Josh Thole Getty

Josh Thole had a pretty embarrassing brain cramp last night

11 Comments

OK, so top of the second inning in last night’s Mets/Phillies game. R.A. Dickey drops down a sacrifice bunt to move Josh Thole over to second base. No big deal, right? Except for some reason, Thole decided to run back to first base. He ended up getting tagged out for the final out of the inning. You can watch the bizarre play here.

Initially it appeared as though Jimmy Rollins may have told Thole that the ball was foul, thus tricking him to go back to first base. That was certainly my first reaction. But it turns out that’s not the case. Rollins merely put his hands up to tell him that the play was uncontested.

Thole told Adam Rubin of ESPNNewYork.com after the game that he simply lost his head for a moment.

“I was coming into second, and Jimmy put his hands up, like, ‘Come in easy. You can come in easy.’ And I knew the ball was fair. I even looked down. You go watch the video. I checked it. The ball was on the floor. And I just took off running back to first. I’ve got no other explanation.”

I’m not so sure about that explanation. The bunt was along the first base line and the video certainly makes it look like Thole thought the ball was foul. Pretty embarrassing moment, but at least he looked good doing it. The new Mets’ road unis are pretty snazzy.

Doesn’t anyone want to sign Edwin Encarnacion?

TORONTO, ON - OCTOBER 19:  Edwin Encarnacion #10 of the Toronto Blue Jays reacts in the fifth inning against the Cleveland Indians during game five of the American League Championship Series at Rogers Centre on October 19, 2016 in Toronto, Canada.  (Photo by Vaughn Ridley/Getty Images)
Getty Images
4 Comments

OXON HILL, MD — Edwin Encarnacion began the offseason as, arguably, the second most desirable free agent on the market. As the Winter Meetings approach their end, however, he is a man without a team. And may not have a team any time soon.

Many teams have been rumored to be checking in on Encarnacion, but the defining trait of his free agency thus far has been clubs taking a pass. The most recent one being the Rangers, who are reported to simply not have the money to sign him, despite him filling a clear offensive need in Texas. Maybe the Rangers would be more competitive on the free agent market if they had a new stadium. Who knows?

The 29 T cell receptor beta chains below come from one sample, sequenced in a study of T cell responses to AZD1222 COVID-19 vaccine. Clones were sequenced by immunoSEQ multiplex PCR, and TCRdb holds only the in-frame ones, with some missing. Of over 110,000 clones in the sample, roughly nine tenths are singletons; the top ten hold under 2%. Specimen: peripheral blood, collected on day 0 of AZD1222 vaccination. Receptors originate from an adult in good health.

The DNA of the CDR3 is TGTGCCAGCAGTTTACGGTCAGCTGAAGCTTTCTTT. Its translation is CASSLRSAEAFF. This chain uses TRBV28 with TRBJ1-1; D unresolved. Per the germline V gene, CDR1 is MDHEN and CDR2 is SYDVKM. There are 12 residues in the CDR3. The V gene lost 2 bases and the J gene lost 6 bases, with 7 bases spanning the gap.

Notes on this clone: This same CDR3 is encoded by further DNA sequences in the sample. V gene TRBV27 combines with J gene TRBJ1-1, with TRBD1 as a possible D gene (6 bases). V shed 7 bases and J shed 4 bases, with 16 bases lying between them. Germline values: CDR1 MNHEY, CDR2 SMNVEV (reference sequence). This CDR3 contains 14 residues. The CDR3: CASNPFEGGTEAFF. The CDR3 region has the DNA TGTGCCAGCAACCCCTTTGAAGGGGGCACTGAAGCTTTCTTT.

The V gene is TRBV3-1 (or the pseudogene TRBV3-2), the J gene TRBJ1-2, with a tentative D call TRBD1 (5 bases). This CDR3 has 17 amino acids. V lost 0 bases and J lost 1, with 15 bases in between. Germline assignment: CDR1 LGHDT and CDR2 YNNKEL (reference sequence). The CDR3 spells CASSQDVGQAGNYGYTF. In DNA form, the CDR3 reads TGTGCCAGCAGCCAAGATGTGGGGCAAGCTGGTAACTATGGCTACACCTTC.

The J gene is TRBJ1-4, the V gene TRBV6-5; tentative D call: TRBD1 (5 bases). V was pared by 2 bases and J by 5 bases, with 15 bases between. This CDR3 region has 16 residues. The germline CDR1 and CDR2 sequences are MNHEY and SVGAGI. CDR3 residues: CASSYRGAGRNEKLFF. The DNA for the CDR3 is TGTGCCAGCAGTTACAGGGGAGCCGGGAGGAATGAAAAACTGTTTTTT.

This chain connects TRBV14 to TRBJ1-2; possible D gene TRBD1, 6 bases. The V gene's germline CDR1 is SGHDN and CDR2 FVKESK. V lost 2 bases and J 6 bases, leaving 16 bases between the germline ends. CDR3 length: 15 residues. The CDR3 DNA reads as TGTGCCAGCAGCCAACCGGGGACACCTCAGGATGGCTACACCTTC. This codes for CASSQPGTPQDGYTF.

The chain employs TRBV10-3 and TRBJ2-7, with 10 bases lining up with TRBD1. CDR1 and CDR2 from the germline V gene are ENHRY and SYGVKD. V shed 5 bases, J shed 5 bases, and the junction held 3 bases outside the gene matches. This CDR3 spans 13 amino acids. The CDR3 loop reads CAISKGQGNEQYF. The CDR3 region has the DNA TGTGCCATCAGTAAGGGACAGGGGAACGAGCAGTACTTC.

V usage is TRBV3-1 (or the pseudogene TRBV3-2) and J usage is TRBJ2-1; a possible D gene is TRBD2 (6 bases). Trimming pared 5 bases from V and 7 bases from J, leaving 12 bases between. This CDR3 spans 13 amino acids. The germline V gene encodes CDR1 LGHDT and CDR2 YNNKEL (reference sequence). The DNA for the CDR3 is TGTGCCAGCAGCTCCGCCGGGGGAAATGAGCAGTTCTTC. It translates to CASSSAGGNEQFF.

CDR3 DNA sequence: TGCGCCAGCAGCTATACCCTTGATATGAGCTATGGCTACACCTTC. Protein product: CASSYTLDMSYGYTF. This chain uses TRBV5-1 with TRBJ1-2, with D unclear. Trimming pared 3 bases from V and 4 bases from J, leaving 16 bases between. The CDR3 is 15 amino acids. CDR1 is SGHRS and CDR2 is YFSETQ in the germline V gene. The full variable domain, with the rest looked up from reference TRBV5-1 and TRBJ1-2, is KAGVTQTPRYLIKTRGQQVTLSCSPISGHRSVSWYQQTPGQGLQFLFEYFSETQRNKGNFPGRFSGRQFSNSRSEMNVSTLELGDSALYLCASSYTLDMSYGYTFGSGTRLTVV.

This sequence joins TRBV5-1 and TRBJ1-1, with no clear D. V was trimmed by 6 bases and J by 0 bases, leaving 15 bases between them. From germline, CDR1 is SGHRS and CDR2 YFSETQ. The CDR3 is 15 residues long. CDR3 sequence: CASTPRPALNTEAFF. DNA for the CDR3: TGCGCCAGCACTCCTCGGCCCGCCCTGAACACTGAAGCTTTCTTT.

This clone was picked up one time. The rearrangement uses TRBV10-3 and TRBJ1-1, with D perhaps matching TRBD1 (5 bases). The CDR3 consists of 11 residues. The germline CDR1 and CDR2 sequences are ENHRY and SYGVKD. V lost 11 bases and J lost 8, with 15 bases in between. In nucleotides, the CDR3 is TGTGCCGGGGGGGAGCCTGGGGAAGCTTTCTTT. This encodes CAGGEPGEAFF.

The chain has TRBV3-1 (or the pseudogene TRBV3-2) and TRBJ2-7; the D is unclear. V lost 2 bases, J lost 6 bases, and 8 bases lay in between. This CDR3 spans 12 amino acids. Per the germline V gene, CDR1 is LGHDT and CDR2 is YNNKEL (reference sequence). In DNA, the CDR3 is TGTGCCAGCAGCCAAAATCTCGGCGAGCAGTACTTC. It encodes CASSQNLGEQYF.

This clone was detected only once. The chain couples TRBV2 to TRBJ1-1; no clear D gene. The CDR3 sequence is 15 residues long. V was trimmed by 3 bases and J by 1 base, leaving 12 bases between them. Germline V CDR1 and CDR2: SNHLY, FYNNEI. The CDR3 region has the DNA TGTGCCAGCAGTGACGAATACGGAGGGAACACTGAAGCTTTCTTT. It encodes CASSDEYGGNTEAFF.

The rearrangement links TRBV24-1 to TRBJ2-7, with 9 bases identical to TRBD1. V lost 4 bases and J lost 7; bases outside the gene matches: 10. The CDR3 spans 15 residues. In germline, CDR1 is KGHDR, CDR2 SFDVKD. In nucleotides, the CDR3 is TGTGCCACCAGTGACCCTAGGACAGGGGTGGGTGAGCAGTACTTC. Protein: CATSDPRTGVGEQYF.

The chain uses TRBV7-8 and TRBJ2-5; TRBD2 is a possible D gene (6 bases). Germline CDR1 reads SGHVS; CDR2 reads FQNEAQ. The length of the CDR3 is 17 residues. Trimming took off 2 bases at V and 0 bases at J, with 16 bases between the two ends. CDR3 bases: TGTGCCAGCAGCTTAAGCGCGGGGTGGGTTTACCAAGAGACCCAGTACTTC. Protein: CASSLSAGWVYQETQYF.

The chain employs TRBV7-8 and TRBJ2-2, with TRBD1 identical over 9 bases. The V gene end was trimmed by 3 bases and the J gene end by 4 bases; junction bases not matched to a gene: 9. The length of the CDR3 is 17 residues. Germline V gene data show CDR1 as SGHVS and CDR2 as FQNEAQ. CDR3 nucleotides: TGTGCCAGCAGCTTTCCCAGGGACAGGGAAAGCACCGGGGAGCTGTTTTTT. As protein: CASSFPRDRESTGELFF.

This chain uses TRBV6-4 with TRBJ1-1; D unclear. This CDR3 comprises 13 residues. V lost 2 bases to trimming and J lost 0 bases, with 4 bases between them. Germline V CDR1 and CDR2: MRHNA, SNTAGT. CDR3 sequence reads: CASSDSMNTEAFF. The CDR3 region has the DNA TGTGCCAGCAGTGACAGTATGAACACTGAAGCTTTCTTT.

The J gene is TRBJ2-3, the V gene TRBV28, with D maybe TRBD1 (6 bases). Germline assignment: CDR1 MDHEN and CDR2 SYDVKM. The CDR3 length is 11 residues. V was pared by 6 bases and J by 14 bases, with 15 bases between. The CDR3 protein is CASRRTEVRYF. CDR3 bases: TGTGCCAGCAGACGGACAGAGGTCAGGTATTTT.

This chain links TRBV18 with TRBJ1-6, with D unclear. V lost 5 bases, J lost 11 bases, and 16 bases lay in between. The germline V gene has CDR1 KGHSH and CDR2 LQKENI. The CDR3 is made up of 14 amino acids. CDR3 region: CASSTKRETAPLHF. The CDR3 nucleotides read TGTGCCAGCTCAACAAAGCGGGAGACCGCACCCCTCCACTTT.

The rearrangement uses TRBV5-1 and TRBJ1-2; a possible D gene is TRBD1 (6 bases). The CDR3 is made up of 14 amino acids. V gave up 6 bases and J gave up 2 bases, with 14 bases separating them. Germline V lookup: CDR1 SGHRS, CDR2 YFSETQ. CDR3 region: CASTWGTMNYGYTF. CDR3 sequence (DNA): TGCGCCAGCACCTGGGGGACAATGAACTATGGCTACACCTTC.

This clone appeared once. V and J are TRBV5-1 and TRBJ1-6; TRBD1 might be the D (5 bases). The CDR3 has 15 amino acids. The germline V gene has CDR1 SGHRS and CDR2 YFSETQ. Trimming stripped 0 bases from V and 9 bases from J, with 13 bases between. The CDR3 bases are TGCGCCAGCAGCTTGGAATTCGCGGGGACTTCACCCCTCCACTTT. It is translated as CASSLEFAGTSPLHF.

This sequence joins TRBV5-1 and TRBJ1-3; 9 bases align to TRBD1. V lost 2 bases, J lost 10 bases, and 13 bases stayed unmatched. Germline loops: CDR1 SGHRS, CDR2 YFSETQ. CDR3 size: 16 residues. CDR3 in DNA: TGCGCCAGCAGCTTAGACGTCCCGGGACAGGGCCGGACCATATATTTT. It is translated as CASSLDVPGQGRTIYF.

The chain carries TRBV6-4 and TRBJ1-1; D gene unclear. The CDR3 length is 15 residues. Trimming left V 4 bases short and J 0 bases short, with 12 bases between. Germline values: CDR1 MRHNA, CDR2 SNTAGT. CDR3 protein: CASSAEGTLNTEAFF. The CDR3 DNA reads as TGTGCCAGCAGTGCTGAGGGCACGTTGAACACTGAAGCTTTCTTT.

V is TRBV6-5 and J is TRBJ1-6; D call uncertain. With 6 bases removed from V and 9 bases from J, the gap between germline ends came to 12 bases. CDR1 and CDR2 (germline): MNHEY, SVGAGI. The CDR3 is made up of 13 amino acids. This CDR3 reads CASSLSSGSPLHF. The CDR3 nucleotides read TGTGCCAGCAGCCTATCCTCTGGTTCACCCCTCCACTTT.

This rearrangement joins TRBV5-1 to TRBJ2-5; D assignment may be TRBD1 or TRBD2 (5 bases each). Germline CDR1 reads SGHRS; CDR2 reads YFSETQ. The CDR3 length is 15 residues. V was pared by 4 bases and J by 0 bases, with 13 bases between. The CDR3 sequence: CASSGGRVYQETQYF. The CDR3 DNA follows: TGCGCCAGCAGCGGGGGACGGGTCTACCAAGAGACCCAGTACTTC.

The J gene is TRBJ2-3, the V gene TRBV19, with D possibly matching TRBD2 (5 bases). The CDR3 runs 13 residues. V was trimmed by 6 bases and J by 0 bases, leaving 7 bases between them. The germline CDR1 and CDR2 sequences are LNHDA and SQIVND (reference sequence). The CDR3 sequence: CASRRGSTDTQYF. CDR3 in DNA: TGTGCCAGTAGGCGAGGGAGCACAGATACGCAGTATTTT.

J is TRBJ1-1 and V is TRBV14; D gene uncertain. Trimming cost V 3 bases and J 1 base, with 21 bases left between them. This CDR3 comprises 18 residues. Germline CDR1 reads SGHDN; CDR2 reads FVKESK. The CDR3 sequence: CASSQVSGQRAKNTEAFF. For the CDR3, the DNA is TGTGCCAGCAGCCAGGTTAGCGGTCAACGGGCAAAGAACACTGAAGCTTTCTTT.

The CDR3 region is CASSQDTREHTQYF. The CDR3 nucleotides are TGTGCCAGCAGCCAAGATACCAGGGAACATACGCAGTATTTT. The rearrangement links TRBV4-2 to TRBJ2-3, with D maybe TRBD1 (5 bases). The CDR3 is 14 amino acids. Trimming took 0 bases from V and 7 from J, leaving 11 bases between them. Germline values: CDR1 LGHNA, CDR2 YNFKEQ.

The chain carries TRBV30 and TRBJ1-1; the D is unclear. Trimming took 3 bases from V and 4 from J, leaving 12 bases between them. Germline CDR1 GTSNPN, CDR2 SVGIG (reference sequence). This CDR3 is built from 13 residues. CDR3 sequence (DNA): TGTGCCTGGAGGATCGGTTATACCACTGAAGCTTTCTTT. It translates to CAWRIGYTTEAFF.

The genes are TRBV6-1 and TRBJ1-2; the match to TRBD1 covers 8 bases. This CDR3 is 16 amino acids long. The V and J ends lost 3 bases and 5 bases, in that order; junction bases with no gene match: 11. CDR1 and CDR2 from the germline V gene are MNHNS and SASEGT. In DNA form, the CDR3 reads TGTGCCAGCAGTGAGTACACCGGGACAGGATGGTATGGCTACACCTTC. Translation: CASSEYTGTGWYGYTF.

The Blue Jays, for whom he most recently played, offered him a four-year, $80 million deal that most figured was a lowball, and when he rejected it, they moved on to Kendrys Morales. The Red Sox acquired Mitch Moreland. The Yankees are reported to be passing. The most recent team linked to Encarnacion is the Indians, who are reported to have an offer out to him, but at this point it’s likely far lower than what most free agent watchers thought he might get a few weeks ago. A four-year, $90 million deal did not seem crazy for him in October. In December, there is speculation that he could be had for $60 million over that same term which, frankly, would be a bargain. That’s less than Mark Melancon, the third best closer on the market, got from the Giants.

There have been a lot of remarkable things that have happened in the past few weeks, but one of the most unexpected things would be one of the top bats in the game getting second-tier closer money.

Late Athletics broadcaster Bill King wins the Ford C. Frick Award

bill-king
CSN Bay Area
6 Comments

OXON HILL, MD — Bill King has been selected as the 2017 recipient of the Ford C. Frick Award, presented annually for excellence in broadcasting by the National Baseball Hall of Fame and Museum.

King, one of the iconic voices of Bay Area sports, was known for his handlebar mustache and his signature “Holy Toledo!” exclamation. King broadcast A’s games for 25 seasons, from 1981 through 2005. He likewise broadcast Oakland Raiders and Golden State Warriors games and got his start as an announcer for the Giants in the late 1950s after they moved to San Francisco.

King passed away in October 2005. With the Frick Award, however, he has now been immortalized among baseball broadcasters.